Continued from previous post(s). While the shoe-string approach to making Pretty Happy might not be sustainable for multiple shorts or a longer narrative, it definitely let me learn more about myself as a filmmaker. With my previous short films, there was always someone to blame. If the pacing was bad, I'd blame the editor (even if I wrote the damn screenplay myself). If the coverage didn't cut together right, I'd blame the cinematographer (even if I storyboarded and directed it). If I thought the whole thing cost too much, I'd blame the other producers for duping me into spending (even if I hadn't objected to paying). With Pretty Happy, any shortcomings were completely due to my own missteps.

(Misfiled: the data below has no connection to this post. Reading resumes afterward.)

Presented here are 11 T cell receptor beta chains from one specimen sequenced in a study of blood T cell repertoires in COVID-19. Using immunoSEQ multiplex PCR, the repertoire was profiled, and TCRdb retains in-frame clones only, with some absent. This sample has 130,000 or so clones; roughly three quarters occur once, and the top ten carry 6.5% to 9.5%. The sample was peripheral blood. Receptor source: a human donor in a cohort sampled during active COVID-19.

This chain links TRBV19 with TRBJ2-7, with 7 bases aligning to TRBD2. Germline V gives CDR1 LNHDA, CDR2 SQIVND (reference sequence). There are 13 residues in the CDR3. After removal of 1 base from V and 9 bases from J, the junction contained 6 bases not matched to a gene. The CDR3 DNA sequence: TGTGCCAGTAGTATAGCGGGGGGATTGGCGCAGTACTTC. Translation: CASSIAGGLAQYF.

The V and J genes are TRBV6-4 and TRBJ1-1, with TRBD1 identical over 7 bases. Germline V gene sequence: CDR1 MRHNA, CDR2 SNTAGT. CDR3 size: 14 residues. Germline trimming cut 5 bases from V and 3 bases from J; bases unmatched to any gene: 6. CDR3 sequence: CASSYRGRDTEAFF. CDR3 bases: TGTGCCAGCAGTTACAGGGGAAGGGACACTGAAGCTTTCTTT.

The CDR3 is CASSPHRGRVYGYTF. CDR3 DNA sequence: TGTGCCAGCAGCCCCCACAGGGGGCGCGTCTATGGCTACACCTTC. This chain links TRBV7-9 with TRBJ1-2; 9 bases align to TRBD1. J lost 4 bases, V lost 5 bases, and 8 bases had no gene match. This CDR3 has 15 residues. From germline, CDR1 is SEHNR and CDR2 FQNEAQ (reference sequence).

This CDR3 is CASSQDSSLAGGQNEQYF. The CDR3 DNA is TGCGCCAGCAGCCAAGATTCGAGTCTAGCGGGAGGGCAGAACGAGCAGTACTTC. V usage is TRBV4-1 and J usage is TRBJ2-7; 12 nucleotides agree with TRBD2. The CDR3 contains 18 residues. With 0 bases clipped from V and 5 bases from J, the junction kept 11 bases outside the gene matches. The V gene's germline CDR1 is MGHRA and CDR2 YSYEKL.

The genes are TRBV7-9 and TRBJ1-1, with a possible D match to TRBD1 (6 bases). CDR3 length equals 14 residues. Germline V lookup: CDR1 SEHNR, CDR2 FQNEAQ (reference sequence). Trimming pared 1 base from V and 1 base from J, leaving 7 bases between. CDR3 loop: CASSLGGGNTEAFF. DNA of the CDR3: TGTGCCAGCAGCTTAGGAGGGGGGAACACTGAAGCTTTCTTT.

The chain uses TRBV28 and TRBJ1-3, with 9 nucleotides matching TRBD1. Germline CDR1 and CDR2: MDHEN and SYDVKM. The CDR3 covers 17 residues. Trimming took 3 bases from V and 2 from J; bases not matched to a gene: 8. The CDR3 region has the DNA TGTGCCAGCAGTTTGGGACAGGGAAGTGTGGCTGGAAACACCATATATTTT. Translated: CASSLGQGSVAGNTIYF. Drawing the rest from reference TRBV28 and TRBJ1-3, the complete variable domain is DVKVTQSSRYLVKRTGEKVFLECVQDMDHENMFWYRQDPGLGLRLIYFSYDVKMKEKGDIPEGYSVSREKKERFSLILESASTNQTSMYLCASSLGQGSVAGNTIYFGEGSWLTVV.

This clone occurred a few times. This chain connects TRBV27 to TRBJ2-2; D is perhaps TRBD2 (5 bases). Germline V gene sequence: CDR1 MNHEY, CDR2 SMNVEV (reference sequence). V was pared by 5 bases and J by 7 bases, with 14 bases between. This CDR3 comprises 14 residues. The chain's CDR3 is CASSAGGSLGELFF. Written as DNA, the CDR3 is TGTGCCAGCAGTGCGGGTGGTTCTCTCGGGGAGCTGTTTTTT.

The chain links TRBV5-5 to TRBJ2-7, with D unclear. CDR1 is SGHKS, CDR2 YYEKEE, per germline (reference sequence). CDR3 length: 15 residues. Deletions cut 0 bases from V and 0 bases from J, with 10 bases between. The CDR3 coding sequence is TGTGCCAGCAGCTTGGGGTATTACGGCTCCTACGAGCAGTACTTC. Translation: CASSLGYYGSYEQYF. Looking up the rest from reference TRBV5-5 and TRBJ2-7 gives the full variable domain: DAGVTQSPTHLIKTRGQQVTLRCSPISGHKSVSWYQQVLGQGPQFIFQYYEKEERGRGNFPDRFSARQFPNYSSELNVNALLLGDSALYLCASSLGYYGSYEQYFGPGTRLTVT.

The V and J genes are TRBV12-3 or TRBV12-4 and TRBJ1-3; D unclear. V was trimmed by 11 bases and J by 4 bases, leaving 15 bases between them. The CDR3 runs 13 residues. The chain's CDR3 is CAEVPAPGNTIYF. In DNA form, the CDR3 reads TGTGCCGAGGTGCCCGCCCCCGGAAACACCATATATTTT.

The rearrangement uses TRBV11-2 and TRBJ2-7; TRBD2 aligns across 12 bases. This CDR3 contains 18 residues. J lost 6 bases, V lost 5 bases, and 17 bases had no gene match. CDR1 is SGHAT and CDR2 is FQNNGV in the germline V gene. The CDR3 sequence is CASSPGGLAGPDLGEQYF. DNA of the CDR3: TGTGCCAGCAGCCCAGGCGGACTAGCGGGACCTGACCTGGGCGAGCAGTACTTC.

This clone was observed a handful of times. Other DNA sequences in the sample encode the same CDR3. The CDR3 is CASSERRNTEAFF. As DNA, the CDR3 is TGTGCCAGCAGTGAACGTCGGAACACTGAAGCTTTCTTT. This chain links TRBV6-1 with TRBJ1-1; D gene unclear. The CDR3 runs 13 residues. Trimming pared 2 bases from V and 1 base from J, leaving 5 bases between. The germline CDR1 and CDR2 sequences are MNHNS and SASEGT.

By wearing all the hats yourself, you avoid making excuses and instead learn something.
This was an experimental way of doing things. A real Director of Photography would have made prettier pictures than I did and a seasoned editor might have added a fresh perspective and better pacing. The advantage is that going forward I can direct a DP and an Editor and know what heck I'm talking about. When a UPM or AD says, "We can't move that fast," Ryan can show him exactly how to get it done.
I was pleasantly surprised by the outcome of Pretty Happy and can go forward with this new philosophy of filmmaking: Aside from a little bit of money and perhaps some more hands on deck, the only major cost for making a low-budget movie is lack of sleep. Personally, I think it is well worth it.